(How Do You Play Your Hand)
The word “acceptance” is an emotionally charged word. It comes with all sorts of definitions, concepts, and connotations. If I were being true to the survivor’s journey, this installment of The Survivor’s Handbook would be the last chapter. Because embracing “acceptance” is living life to its fullest, no matter what hand you’ve been dealt. It often takes most of us a lifetime to fully embrace our lives...regardless of what our hand looks like.
My dad, whose theme song was Bob Marley’s “Don’t Worry, Be Happy”, often said that you play the hand you’re dealt, and play it as well as you can. “If you fold,” he said, “that’s it. Very rarely do you get a second hand that’s any better.” My father was a mighty fine poker player. He was able to take any hand life dealt him and make it a winner; he seemed to take any circumstance or situation, good or bad, in stride. And at 6’4”, he had a very long stride.
The topic of “acceptance” was on the agenda at our amputee support group meeting. We went around the room giving our individual interpretations of what acceptance meant, and how it fit into our lives. The definitions were varied depending on how each of us had come to terms with our own disabilities. One of the men in our group was very angry with his situation exclaiming vehemently that he would “never accept” what had happened to him. Another person proclaimed that he was “coming to terms” with his amputation, but he was still deeply saddened over the loss of his leg.
And then the breath of fresh air spoke. Her words lit up the room, and lightened the heaviness that had been draped over all of us. “If someone told me that I could have my leg back if I would give up everything I’ve learned on this journey, I’d say ‘no!’’ Her words reflected everything that I was thinking. She went on to say that her life was full, and that opportunities had “found” her simply because of her amputation. “This has been an incredible journey so far,” she said, “and I wouldn’t change a thing.”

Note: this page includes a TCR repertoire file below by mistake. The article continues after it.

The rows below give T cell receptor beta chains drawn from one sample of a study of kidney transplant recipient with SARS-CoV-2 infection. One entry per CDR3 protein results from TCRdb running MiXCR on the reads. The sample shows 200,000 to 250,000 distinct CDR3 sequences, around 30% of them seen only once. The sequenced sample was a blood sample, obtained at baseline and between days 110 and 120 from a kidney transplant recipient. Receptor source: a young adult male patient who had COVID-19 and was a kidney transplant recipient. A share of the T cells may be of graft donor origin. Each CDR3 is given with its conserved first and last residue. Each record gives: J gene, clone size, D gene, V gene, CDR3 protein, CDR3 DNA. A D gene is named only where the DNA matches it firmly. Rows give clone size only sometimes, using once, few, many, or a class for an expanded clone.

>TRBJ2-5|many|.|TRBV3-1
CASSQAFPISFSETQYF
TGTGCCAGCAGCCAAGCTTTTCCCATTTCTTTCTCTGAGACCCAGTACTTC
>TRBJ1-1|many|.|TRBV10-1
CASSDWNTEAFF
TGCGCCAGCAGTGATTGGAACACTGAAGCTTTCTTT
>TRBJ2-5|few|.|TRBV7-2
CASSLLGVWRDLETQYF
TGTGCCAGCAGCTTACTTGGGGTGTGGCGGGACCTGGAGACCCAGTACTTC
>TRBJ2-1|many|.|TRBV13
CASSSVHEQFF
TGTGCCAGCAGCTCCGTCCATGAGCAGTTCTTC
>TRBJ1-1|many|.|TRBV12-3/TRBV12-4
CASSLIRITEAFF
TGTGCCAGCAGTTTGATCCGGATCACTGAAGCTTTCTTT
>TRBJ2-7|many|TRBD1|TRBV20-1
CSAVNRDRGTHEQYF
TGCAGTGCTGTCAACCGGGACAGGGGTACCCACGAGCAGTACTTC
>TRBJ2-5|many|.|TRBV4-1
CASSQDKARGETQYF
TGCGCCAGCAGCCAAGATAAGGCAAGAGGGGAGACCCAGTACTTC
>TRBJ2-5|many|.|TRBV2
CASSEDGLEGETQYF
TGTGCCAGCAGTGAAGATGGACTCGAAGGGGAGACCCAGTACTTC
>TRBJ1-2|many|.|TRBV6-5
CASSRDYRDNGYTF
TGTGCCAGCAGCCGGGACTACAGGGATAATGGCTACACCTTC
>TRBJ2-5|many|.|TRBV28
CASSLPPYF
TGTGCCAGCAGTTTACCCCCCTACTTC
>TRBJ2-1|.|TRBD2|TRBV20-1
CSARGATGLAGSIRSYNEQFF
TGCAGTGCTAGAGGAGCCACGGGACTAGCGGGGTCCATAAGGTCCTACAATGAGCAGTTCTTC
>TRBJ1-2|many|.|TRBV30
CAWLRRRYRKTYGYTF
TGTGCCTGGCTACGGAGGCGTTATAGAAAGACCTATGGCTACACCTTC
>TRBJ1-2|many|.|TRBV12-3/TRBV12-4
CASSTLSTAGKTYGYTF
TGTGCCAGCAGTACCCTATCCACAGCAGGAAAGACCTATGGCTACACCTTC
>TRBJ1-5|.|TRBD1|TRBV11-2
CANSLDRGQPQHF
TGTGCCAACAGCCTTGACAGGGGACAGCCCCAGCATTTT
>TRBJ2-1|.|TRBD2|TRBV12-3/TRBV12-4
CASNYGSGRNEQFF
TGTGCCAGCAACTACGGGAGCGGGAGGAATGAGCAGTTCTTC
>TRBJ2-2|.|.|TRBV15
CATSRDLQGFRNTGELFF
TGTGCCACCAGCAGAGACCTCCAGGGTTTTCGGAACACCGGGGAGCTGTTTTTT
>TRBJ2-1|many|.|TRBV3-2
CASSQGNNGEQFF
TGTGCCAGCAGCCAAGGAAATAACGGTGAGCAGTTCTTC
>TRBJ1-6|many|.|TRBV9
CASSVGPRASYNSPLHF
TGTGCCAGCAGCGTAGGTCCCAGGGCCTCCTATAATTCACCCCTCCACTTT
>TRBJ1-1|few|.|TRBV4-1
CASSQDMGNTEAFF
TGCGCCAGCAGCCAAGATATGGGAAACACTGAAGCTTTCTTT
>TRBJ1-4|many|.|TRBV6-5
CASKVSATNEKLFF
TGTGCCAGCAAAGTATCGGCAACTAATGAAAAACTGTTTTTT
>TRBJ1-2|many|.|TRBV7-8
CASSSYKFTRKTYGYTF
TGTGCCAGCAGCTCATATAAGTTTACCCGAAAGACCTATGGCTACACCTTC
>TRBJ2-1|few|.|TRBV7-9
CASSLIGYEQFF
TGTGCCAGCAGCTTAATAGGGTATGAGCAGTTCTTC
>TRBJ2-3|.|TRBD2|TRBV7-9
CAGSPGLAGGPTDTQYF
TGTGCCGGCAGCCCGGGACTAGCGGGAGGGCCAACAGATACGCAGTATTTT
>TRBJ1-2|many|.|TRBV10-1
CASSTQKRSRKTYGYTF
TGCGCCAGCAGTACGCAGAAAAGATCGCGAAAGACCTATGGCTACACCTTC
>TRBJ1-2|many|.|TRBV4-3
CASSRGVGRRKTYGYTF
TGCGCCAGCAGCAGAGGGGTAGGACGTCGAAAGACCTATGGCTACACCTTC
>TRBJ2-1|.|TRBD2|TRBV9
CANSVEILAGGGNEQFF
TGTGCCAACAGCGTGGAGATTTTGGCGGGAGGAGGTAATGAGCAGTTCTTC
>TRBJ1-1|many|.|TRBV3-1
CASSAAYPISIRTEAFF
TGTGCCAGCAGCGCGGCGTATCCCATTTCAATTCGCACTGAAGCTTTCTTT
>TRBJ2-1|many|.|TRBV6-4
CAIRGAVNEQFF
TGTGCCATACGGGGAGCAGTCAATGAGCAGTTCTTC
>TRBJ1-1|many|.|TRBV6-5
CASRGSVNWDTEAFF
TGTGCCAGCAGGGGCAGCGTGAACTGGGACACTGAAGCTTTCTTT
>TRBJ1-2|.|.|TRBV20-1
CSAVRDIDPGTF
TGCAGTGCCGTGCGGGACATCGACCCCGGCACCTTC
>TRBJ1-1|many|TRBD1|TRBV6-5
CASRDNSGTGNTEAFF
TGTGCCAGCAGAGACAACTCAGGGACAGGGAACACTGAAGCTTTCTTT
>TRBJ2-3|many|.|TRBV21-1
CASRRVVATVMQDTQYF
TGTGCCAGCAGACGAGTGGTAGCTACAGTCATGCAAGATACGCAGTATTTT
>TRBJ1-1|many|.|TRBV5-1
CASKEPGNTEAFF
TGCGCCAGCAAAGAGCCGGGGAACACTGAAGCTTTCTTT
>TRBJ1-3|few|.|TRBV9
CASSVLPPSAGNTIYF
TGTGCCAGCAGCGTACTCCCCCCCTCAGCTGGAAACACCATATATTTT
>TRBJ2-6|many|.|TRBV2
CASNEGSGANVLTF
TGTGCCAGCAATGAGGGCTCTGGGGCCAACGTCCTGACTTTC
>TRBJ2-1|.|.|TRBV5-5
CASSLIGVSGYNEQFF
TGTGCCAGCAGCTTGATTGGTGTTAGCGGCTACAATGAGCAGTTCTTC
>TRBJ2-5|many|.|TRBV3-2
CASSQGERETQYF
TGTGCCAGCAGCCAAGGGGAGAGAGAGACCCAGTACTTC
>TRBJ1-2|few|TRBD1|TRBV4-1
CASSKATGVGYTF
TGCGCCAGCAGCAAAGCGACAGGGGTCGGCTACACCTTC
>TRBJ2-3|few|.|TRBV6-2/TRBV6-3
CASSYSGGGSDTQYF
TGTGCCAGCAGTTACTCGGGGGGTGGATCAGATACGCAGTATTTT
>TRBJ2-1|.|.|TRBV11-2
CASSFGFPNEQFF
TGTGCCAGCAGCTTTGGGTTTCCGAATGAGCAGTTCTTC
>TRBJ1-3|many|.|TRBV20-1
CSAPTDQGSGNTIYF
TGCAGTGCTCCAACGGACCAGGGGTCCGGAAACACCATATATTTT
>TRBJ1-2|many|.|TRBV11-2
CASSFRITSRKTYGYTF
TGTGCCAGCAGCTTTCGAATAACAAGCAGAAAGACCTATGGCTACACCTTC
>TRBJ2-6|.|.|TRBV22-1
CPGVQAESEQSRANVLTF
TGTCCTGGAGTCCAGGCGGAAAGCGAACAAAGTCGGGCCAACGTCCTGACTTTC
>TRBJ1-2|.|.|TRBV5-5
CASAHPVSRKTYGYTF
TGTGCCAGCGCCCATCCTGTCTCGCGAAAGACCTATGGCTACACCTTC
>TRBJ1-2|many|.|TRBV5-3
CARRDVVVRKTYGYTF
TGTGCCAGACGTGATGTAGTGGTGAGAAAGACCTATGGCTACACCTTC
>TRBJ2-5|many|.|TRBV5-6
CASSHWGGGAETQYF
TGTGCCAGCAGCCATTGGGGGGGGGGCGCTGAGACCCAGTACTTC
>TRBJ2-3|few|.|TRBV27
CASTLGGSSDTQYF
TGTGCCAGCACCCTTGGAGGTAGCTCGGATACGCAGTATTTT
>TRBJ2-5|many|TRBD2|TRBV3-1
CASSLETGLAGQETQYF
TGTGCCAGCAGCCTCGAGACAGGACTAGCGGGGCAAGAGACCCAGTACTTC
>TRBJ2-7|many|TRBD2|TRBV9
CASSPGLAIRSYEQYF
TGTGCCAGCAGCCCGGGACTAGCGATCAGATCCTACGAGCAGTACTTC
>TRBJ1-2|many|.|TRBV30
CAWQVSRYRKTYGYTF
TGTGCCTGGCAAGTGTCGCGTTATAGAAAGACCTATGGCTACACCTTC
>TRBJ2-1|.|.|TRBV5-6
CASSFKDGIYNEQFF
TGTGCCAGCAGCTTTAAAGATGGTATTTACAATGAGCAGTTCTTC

“I feel the same way,” I said. “I’m just happy to be alive, regardless of my fake parts.” I went on to say that my experiences as an amputee had been pretty amazing for the most part, and that I had come to terms with my physical limitations. “And regardless of missing parts,” I said, “I feel whole and complete--complete in the acceptance of who I am.”
Through the years I have come to understand that there is a continuum of “acceptance”, it is dynamic…there’s movement there. If you think about a situation in your life which requires acceptance, you may find yourself on this continuum. If you get stuck in non-acceptance, you may very well find yourself motionless, miserable, and upset with the hand you’ve been dealt.
I play the hand I’ve been dealt each and every day. Most days, I do it joyously even when I find myself drawing to an inside straight. Being a survivor means taking the hand you’re dealt, playing your cards, and never folding.
Acceptance of yourself, your situation or circumstance, changes your viewpoint of the cards you hold. Whereas you may have thought you’d been dealt a “stinker”, when you accept your cards, you will realize that you’re holding the winning hand.